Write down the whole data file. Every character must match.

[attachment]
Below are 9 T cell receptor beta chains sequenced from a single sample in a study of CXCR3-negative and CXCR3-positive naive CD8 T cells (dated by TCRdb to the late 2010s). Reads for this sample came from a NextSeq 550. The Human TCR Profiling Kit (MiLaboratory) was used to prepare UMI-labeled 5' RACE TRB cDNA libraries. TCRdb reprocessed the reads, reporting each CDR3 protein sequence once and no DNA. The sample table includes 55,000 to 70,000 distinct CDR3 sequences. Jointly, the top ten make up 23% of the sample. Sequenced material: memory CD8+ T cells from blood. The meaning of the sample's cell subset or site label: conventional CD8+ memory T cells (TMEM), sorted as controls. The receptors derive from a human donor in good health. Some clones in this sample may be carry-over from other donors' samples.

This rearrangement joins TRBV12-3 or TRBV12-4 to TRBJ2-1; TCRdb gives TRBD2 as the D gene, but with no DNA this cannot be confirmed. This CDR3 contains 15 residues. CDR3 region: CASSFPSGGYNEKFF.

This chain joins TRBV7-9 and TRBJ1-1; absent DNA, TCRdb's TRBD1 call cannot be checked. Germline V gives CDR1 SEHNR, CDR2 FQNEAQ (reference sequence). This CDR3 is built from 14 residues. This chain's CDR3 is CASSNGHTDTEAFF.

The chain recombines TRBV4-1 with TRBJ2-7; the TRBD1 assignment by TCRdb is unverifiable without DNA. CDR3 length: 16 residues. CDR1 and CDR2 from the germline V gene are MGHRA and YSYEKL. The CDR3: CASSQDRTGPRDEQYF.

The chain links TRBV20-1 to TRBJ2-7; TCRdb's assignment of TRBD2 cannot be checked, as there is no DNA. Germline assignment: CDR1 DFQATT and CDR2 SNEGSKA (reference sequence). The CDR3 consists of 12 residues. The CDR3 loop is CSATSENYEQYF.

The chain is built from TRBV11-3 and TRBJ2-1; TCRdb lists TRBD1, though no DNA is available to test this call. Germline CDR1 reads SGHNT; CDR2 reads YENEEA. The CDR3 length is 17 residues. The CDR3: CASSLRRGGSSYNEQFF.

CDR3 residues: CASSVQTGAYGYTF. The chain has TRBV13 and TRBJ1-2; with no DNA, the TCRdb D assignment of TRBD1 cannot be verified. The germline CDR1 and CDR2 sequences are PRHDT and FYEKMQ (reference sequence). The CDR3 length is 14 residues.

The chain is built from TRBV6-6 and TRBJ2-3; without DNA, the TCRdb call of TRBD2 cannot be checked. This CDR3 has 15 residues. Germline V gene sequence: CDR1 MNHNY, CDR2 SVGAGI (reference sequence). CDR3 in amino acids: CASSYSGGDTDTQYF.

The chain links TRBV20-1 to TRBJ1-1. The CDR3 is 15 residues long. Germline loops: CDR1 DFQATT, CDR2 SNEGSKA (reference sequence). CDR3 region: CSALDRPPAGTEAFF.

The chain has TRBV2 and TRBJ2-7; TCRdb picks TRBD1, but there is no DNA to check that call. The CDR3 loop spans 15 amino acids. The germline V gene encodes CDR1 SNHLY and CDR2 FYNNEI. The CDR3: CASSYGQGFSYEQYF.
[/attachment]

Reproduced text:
Below are 9 T cell receptor beta chains sequenced from a single sample in a study of CXCR3-negative and CXCR3-positive naive CD8 T cells (dated by TCRdb to the late 2010s). Reads for this sample came from a NextSeq 550. The Human TCR Profiling Kit (MiLaboratory) was used to prepare UMI-labeled 5' RACE TRB cDNA libraries. TCRdb reprocessed the reads, reporting each CDR3 protein sequence once and no DNA. The sample table includes 55,000 to 70,000 distinct CDR3 sequences. Jointly, the top ten make up 23% of the sample. Sequenced material: memory CD8+ T cells from blood. The meaning of the sample's cell subset or site label: conventional CD8+ memory T cells (TMEM), sorted as controls. The receptors derive from a human donor in good health. Some clones in this sample may be carry-over from other donors' samples.

This rearrangement joins TRBV12-3 or TRBV12-4 to TRBJ2-1; TCRdb gives TRBD2 as the D gene, but with no DNA this cannot be confirmed. This CDR3 contains 15 residues. CDR3 region: CASSFPSGGYNEKFF.

This chain joins TRBV7-9 and TRBJ1-1; absent DNA, TCRdb's TRBD1 call cannot be checked. Germline V gives CDR1 SEHNR, CDR2 FQNEAQ (reference sequence). This CDR3 is built from 14 residues. This chain's CDR3 is CASSNGHTDTEAFF.

The chain recombines TRBV4-1 with TRBJ2-7; the TRBD1 assignment by TCRdb is unverifiable without DNA. CDR3 length: 16 residues. CDR1 and CDR2 from the germline V gene are MGHRA and YSYEKL. The CDR3: CASSQDRTGPRDEQYF.

The chain links TRBV20-1 to TRBJ2-7; TCRdb's assignment of TRBD2 cannot be checked, as there is no DNA. Germline assignment: CDR1 DFQATT and CDR2 SNEGSKA (reference sequence). The CDR3 consists of 12 residues. The CDR3 loop is CSATSENYEQYF.

The chain is built from TRBV11-3 and TRBJ2-1; TCRdb lists TRBD1, though no DNA is available to test this call. Germline CDR1 reads SGHNT; CDR2 reads YENEEA. The CDR3 length is 17 residues. The CDR3: CASSLRRGGSSYNEQFF.

CDR3 residues: CASSVQTGAYGYTF. The chain has TRBV13 and TRBJ1-2; with no DNA, the TCRdb D assignment of TRBD1 cannot be verified. The germline CDR1 and CDR2 sequences are PRHDT and FYEKMQ (reference sequence). The CDR3 length is 14 residues.

The chain is built from TRBV6-6 and TRBJ2-3; without DNA, the TCRdb call of TRBD2 cannot be checked. This CDR3 has 15 residues. Germline V gene sequence: CDR1 MNHNY, CDR2 SVGAGI (reference sequence). CDR3 in amino acids: CASSYSGGDTDTQYF.

The chain links TRBV20-1 to TRBJ1-1. The CDR3 is 15 residues long. Germline loops: CDR1 DFQATT, CDR2 SNEGSKA (reference sequence). CDR3 region: CSALDRPPAGTEAFF.

The chain has TRBV2 and TRBJ2-7; TCRdb picks TRBD1, but there is no DNA to check that call. The CDR3 loop spans 15 amino acids. The germline V gene encodes CDR1 SNHLY and CDR2 FYNNEI. The CDR3: CASSYGQGFSYEQYF.